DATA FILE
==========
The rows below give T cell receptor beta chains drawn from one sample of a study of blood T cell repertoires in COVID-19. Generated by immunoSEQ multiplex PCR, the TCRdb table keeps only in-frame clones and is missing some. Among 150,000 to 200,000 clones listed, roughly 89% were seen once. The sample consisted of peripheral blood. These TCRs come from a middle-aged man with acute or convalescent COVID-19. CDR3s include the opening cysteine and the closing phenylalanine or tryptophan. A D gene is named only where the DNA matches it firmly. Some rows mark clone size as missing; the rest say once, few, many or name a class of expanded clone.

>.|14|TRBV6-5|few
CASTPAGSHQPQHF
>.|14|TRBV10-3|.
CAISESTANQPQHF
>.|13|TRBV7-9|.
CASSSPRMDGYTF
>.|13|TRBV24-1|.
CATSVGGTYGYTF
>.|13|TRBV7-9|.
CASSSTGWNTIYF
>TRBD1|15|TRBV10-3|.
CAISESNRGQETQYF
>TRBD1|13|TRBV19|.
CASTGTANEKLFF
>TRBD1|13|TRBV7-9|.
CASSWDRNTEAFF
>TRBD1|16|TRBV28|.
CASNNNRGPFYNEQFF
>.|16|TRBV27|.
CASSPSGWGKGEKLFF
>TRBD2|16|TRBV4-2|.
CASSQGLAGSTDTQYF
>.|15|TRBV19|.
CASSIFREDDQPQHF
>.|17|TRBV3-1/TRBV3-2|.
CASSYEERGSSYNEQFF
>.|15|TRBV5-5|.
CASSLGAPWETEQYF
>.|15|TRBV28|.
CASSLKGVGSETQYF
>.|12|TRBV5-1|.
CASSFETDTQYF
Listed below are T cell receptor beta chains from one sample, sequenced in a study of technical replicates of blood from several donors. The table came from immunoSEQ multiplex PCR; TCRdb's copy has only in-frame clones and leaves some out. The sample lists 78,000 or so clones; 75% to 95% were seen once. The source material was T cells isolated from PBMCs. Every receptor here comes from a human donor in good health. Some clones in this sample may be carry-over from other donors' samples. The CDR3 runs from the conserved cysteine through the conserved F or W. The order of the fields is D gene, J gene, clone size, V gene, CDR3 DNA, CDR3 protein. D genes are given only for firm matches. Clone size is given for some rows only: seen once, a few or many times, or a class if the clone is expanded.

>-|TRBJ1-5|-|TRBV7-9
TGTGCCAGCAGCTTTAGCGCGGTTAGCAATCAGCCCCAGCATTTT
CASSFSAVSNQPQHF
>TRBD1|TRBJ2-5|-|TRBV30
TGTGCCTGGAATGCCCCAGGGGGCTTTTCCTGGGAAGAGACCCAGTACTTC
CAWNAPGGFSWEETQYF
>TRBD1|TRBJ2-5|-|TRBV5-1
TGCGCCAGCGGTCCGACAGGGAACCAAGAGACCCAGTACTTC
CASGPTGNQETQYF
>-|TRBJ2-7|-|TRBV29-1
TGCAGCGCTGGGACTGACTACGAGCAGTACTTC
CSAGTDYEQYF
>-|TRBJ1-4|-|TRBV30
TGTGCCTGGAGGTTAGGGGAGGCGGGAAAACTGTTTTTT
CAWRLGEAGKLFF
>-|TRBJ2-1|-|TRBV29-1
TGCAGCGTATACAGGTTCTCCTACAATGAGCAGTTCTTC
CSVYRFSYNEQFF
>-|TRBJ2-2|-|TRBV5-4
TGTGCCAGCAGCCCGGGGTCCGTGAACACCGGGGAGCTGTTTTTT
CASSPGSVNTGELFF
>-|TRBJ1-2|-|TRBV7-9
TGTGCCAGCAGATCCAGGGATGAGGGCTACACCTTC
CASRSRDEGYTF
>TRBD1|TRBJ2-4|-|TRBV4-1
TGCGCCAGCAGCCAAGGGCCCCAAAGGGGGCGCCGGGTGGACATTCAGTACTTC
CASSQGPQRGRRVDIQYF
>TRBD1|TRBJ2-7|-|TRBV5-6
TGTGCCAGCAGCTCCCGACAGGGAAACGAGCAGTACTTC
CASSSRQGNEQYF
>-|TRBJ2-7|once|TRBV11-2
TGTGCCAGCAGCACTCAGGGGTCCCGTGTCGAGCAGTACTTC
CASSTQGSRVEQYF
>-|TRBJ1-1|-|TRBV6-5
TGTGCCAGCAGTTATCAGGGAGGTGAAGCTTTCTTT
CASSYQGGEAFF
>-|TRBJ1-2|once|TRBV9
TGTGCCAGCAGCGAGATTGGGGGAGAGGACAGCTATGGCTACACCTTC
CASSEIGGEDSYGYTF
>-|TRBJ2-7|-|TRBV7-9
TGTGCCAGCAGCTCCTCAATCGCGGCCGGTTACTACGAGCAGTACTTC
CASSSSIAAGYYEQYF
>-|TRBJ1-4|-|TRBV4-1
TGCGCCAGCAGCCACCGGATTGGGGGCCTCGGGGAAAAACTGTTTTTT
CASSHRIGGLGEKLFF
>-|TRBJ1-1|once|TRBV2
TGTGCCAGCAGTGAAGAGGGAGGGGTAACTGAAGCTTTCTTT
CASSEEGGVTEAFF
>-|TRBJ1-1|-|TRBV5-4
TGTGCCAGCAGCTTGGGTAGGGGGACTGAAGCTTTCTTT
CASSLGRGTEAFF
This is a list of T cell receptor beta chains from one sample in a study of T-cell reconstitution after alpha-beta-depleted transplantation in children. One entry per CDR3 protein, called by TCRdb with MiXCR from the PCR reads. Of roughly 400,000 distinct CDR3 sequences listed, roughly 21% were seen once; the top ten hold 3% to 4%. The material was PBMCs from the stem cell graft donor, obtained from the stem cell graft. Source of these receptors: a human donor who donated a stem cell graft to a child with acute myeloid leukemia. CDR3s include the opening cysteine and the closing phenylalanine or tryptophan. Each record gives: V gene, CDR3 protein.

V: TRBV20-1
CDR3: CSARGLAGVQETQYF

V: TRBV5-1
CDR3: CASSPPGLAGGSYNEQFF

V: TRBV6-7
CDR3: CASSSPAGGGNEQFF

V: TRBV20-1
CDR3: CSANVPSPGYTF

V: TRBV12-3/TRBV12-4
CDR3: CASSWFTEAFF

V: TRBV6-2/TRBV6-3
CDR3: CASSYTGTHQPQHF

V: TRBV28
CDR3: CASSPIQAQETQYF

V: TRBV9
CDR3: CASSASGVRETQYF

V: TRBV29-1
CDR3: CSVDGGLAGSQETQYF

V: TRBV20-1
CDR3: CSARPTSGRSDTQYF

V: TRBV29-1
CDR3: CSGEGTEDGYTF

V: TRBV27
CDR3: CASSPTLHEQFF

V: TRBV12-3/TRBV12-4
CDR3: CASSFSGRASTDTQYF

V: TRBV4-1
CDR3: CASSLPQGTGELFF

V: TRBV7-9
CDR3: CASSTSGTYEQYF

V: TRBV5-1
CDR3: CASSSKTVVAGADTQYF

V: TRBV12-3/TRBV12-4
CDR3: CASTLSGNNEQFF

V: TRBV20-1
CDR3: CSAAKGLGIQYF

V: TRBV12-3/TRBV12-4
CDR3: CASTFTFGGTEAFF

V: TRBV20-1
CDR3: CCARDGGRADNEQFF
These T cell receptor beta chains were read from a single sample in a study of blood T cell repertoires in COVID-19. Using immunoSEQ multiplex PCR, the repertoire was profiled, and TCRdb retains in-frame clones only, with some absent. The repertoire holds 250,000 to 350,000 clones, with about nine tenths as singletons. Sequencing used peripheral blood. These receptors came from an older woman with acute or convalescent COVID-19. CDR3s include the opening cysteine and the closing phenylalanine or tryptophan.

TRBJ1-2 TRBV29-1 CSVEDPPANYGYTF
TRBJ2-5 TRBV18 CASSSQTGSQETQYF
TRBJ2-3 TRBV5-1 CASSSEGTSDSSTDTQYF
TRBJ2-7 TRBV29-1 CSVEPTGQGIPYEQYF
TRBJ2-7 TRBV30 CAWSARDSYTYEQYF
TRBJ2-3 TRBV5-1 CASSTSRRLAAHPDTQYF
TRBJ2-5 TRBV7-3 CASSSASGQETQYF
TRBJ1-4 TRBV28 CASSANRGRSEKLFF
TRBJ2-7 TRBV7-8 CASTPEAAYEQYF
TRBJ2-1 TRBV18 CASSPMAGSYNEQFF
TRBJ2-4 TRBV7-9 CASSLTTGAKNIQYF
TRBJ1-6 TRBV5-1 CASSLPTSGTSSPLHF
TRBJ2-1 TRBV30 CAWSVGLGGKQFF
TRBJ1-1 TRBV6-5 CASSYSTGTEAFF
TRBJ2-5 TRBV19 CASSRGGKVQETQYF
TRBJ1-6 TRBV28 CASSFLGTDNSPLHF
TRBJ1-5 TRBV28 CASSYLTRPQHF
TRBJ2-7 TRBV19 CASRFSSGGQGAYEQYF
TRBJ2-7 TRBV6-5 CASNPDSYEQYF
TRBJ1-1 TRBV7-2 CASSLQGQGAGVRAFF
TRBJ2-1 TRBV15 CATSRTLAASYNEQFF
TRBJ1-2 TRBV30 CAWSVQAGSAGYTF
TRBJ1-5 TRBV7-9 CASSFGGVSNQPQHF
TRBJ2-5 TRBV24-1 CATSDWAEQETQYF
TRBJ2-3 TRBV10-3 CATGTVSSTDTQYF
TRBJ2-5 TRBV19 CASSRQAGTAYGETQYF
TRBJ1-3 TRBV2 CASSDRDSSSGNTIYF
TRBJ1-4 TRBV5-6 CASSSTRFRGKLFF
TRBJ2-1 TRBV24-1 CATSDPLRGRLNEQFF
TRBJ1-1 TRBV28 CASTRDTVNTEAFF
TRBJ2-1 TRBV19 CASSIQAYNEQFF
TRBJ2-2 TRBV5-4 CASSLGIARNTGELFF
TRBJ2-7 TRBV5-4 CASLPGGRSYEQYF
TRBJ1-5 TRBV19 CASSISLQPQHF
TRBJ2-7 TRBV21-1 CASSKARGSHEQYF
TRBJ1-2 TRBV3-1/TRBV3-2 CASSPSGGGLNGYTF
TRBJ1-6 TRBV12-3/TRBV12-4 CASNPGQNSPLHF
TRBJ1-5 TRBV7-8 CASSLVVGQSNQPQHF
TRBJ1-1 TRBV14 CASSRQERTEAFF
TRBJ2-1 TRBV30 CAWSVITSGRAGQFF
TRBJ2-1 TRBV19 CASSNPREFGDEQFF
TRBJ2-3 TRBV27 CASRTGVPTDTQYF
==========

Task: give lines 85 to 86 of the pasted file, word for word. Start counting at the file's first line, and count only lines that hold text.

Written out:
CASSLGRGTEAFF
This is a list of T cell receptor beta chains from one sample in a study of T-cell reconstitution after alpha-beta-depleted transplantation in children. One entry per CDR3 protein, called by TCRdb with MiXCR from the PCR reads. Of roughly 400,000 distinct CDR3 sequences listed, roughly 21% were seen once; the top ten hold 3% to 4%. The material was PBMCs from the stem cell graft donor, obtained from the stem cell graft. Source of these receptors: a human donor who donated a stem cell graft to a child with acute myeloid leukemia. CDR3s include the opening cysteine and the closing phenylalanine or tryptophan. Each record gives: V gene, CDR3 protein.